2011 Wash, wax, and treat time

Upon return from our beachside camping last May, the trailer got a thorough rising off of salt deposits, and the awnings got their annual washing.  I opened the awnings and flushed off large amounts of dirt and debris that especially like to accumulate where the fabric attaches to the trailer.  I then followed the recommended method of washing the fabric as mentioned in my article, “Trailer awnings“.

This past summer I broke with tradition and waited two weeks before the start of our fall camping season to do our annual wash, wax and treat job.

I avoid getting onto the roof by using a step ladder and tools with an extended arm for both washing and waxing the trailer, including the roof.

This is also a time when I inspect for filiform corrosion and take appropriate protective and treatment measures.  Protective measures include using good quality wash and wax materials.  I particularly like Meguiar’s products, especially their Mirror Glaze Polymer Sealant #20, which I have applied every summer.  Since using this sealant, the filiform growth found on the edges of some of my aluminum panels and rivets has been stopped in its tracks.  The below photo of my “dragon” filiform corrosion was taken last month and shows no growth from its original photo taken in 2008.

Treatment measures that have worked well for me (with the exception of the taillight bezel housings) include Boeshield T-9 Rust and Corrosion Protection and CorrosionX.  I also apply 303 Aerospace Protectant to rubber seals such as those around windows and the FanTastic Fan Vents (protects and keeps them from sticking).  These products are currently available at the Airstream Store.

The taillight bezel housing fixtures presented a more difficult problem. Even with the treatments mentioned above, filiform growth continued unchecked until I stopped it last week, using more drastic measures.  My guess is that the clear coat on these fixtures is thinner and more fragile, so when filiform starts to grow here, it appears to lift and break the clear coat, allowing the filiform to be nurtured with more air, moisture and salts.  Filiform lesions on the taillight bezel that once looked like this in 2008, now looked like my mom having a bad hair day.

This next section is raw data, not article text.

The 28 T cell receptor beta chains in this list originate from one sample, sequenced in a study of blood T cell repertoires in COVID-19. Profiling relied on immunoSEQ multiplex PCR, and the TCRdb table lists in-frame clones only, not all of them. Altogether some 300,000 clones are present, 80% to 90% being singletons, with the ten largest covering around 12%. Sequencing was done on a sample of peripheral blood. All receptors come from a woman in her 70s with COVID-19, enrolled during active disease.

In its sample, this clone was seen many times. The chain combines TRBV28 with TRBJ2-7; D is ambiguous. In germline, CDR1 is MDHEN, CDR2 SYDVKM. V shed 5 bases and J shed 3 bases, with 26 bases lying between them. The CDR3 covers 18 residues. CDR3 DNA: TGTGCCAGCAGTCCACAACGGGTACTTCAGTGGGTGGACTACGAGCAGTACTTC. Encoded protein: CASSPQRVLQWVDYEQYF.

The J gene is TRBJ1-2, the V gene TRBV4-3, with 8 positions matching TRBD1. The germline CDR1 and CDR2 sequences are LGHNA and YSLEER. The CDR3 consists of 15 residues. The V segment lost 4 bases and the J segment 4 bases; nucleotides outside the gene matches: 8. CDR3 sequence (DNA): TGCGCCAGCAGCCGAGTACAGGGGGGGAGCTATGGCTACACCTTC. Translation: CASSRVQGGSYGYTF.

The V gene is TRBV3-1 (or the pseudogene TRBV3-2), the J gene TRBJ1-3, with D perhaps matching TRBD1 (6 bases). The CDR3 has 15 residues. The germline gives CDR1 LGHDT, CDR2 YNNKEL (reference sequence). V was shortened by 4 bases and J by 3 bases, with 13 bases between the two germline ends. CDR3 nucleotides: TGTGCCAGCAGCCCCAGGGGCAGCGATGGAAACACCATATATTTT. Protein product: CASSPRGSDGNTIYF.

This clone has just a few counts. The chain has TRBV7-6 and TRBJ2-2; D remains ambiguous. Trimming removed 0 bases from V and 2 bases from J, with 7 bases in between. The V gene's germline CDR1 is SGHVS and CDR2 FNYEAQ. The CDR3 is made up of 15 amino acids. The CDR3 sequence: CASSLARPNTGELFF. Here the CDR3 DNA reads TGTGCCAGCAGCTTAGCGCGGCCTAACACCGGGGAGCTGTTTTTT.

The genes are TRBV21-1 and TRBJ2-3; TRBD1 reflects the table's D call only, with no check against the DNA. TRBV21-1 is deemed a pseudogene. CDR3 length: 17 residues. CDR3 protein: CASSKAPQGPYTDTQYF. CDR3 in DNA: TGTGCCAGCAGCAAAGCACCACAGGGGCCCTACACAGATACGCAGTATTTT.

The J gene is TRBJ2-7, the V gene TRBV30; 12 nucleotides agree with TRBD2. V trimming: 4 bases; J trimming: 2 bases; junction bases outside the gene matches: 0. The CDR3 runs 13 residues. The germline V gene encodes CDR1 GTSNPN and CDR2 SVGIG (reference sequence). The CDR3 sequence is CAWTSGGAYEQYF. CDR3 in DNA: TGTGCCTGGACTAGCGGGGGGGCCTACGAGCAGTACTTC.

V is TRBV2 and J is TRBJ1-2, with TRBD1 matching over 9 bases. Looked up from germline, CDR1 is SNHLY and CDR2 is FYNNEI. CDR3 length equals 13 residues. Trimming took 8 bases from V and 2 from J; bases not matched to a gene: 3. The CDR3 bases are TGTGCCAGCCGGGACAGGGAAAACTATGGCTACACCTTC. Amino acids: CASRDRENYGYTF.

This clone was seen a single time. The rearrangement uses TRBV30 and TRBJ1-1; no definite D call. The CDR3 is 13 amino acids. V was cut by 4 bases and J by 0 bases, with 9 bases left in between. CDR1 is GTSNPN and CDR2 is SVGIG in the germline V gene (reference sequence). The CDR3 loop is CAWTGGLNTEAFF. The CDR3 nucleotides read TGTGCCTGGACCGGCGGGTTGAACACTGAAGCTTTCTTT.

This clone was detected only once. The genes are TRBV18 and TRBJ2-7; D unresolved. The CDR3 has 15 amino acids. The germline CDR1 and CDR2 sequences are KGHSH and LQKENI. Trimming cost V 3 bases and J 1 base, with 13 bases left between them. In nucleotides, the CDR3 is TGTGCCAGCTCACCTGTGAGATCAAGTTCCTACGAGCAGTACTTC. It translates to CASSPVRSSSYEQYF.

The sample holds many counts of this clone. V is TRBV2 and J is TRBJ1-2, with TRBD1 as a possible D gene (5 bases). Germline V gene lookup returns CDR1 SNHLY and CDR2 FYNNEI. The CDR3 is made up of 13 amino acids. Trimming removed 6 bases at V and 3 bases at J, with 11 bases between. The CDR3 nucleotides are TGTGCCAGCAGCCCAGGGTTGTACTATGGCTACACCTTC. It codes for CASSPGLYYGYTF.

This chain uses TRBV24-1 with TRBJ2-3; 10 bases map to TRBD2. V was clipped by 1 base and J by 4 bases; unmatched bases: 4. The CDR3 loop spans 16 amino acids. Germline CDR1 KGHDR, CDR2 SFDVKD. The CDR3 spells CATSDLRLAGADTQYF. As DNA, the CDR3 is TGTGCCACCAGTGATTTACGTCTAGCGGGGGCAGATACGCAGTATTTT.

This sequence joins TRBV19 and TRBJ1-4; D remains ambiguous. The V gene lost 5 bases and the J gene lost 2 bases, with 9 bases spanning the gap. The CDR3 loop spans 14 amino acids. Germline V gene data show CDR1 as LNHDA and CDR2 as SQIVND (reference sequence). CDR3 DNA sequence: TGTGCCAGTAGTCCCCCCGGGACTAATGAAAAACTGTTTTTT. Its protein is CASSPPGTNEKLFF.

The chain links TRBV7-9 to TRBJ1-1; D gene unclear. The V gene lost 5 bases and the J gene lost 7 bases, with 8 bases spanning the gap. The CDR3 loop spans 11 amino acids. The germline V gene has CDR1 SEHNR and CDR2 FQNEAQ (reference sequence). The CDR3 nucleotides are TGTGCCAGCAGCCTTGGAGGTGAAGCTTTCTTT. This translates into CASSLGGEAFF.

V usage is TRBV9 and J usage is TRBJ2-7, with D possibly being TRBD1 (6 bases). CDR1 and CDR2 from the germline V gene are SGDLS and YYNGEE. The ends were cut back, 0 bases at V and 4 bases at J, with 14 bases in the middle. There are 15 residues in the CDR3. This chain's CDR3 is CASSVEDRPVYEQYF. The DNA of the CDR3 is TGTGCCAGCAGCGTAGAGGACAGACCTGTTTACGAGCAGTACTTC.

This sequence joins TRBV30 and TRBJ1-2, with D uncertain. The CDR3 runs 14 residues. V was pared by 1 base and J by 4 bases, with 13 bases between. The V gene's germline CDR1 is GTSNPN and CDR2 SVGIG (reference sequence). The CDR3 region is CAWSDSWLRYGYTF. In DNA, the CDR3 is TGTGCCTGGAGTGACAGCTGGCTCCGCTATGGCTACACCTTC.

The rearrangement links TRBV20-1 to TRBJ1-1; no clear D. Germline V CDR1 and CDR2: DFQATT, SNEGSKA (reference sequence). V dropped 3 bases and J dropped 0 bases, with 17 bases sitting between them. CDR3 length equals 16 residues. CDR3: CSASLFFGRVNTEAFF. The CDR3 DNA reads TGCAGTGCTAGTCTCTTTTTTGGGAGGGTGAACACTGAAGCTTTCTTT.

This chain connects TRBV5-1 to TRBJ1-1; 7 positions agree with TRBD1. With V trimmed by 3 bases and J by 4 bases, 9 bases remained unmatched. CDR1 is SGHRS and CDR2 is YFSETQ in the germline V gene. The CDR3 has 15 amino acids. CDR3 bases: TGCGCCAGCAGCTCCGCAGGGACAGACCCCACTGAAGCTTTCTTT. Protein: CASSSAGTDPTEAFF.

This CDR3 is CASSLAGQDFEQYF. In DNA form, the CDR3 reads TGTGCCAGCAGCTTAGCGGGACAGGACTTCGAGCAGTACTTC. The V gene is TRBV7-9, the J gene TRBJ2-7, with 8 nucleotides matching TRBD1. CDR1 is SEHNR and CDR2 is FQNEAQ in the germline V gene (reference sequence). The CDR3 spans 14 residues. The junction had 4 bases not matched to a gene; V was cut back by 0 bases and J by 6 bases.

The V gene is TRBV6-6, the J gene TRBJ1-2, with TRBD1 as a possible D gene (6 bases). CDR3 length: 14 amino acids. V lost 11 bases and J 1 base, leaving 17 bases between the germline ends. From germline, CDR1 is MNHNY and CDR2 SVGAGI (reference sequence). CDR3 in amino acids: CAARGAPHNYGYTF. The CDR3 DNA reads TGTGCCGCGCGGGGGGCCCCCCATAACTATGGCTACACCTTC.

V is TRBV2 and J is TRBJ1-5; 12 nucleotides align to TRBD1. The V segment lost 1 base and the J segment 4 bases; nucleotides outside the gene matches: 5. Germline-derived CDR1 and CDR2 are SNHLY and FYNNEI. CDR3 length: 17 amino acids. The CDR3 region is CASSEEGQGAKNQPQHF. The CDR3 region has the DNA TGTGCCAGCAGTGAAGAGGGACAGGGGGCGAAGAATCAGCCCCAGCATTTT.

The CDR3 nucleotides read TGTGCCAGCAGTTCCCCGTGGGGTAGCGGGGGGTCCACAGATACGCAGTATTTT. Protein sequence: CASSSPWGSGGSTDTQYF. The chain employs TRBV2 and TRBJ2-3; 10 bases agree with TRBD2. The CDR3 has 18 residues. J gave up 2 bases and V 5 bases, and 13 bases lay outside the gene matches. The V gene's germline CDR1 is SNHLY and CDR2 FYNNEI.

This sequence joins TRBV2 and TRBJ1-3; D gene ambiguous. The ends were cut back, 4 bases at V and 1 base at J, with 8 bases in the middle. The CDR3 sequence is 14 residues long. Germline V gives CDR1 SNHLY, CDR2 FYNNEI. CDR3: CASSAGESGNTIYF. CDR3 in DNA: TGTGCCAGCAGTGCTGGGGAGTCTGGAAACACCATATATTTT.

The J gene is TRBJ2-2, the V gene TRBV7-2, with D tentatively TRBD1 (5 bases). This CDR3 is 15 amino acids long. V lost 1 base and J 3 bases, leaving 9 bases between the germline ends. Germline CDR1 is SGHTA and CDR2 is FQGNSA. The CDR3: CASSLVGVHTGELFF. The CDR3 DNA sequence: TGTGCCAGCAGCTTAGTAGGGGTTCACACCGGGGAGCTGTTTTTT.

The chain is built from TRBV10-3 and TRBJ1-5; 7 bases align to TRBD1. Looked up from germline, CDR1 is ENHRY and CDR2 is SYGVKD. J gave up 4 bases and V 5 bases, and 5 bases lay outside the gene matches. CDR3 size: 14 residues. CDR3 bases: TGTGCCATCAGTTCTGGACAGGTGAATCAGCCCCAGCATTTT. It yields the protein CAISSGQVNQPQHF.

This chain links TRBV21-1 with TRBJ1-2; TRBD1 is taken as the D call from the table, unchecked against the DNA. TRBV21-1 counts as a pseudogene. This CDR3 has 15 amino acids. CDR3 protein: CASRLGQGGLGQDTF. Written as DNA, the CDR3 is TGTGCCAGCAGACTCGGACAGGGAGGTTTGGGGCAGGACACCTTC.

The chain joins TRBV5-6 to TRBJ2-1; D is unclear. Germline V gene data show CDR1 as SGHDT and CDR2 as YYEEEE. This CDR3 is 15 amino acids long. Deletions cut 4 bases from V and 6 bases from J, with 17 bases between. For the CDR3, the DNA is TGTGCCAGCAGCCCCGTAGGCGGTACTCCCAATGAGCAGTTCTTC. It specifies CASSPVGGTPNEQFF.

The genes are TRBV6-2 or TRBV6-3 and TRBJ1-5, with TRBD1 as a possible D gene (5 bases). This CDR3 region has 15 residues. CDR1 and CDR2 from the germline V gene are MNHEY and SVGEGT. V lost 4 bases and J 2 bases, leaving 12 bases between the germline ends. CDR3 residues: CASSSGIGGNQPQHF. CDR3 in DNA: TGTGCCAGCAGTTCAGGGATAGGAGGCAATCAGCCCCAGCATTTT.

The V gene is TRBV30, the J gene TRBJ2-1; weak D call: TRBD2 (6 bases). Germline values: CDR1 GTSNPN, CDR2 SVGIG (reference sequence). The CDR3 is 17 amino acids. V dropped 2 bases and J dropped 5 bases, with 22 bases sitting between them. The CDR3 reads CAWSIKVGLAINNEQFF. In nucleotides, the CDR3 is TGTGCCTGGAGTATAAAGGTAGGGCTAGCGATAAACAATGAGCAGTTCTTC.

Up until now I have believed that it is best not to disturb clear coat finishes on the trailer, but these taillight housing filiform lesions needed to be excised.  I adapted a method of filiform removal devised by a member of AirForums.com.  Instead of a Dremel, I used a small screwdriver to gently scrape away the crumbly clear coat and filiform lesions.  I then used wet sandpaper in incrementally finer grits from 320 to 600, along with mineral spirits, to smooth the lesions.  (I eventually found even finer grit of 1000 to 1500 at a local auto parts store.)  After cleaning once more with mineral spirits, I applied two coats of a good quality clear nail polish.

The “bad hair day” lesion is gone, only its ghost is seen, along with a few diagonal scratches from a Dremel tool, which I quickly stopped using.  I cleaned up all of the other lesions on the taillight housings in the same manner.

Nothing is permanent in life, and as time passes, it is good to enjoy and savor every moment… Just ask Andy Rooney about time… and passages… but not while he’s eating!



  1. insightout says

    You just can’t fool mother nature.

    If we could figure out how to live without the sun, + four elements, oxygen, hydrogen, sodium, chlorine…none of us would deteriorate.

    Good stuff, Bill. We’ll all miss Andy Rooney, but he gave us 50 years of mental tootsie rolls to chew on.